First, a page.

Jan 24 2013 by Hannah Bewley, Harrow Observer
AN MP has called for an investigation into the presence of horse meat in hamburgers in several UK supermarkets.
Barry Gardiner, Labour MP for Brent North and member of the environment, food and rural affairs select committee, is concerned about the presence of horse meat and traces of pig discovered in beef products in some supermarkets, including Tesco.
He said the issue raises serious questions of ‘fraud, misrepresentation and incompetence’ within the food supply industry.
Mr Gardiner said: “Big companies like Iceland and Tesco are responsible for their supply chain and for verifying whether their suppliers are giving them what should be delivered. It is abhorrent that the suppliers appear to have adulterated burgers in this way, but these big companies’ have buyers who should be familiar with their supply chain and have a responsibility to the public.
“What is on the label should be what you get. A beef burger should not be a horse burger. Most people would be horrified to find they have been eating horse.”
Tim Smith, group technical director at Tesco said: “We are working with the authorities in Ireland and the UK, and with the supplier concerned, to urgently understand how this has happened and how to ensure it does not happen again.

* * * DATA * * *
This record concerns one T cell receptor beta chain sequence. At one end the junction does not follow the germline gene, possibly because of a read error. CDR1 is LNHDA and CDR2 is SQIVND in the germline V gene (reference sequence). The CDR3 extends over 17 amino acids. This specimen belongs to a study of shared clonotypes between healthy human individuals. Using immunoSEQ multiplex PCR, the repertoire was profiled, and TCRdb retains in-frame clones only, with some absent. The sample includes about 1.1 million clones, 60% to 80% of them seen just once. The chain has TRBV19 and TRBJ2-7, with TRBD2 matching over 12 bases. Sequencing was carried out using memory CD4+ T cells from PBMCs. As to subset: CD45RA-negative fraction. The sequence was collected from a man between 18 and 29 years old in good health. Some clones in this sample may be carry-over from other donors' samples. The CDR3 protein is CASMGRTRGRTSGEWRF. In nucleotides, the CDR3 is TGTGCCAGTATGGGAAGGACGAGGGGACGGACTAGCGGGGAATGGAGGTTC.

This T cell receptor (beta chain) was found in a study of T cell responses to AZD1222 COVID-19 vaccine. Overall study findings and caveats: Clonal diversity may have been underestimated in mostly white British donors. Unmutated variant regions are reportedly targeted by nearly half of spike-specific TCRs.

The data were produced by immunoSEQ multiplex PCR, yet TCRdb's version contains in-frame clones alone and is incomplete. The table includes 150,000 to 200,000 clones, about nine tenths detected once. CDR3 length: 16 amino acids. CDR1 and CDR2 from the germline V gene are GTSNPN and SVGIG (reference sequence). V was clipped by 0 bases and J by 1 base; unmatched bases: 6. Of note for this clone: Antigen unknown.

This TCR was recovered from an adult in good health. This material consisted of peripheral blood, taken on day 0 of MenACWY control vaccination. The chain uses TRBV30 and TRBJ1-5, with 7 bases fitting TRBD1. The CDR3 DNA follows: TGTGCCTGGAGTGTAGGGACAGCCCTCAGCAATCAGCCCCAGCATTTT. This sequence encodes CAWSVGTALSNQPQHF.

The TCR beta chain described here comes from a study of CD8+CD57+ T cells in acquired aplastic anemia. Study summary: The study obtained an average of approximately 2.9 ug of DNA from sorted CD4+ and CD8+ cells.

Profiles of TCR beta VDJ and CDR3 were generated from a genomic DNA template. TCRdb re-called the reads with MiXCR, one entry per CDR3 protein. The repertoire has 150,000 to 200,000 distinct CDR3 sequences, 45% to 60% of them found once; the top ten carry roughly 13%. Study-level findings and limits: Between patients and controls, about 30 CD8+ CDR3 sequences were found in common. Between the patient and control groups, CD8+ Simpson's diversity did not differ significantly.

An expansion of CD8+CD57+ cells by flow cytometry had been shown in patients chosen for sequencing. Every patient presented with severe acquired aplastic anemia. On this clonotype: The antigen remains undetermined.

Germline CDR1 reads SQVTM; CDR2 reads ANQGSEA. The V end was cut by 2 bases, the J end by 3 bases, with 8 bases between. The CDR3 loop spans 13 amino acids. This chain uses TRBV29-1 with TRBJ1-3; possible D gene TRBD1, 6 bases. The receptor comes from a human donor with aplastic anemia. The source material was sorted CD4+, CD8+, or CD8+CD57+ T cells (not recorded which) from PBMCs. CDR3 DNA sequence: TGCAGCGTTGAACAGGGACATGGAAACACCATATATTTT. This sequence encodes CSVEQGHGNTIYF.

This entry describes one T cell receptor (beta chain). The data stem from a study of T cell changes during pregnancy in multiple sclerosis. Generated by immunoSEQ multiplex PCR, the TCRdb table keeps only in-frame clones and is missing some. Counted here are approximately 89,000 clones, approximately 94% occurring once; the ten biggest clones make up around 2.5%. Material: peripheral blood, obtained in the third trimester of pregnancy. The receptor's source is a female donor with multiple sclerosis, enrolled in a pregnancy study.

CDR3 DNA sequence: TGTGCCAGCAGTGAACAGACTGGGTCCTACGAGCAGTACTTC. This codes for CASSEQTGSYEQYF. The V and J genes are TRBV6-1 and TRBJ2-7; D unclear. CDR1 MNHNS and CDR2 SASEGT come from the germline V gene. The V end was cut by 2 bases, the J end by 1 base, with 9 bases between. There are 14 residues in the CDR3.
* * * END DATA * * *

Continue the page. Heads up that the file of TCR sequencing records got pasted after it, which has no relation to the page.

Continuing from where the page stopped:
“We will not take any products from this site until the conclusion and satisfactory resolution of an investigation. The relevant authorities have said that these findings pose no risk to public health.
“We understand that many of our customers will be concerned by this news, and we apologise sincerely for any distress. ”
A spokesperson for Iceland said: “Iceland will be working closely with its suppliers to investigate this issue and to ensure that all Iceland brand products meet the high standards of quality and integrity that we specify and which our customers are entitled to expect.”
The environment, food and rural affairs committee will take evidence from the Food Standards Agency and Defra minister on the contamination of beef products on Wednesday, January 30.
The session is intended to focus on the effectiveness of traceability, labelling and hygiene standards in the food supply chain and the role of government, food processors and retailers; and responsibility for food safety and port entry controls of meat imports.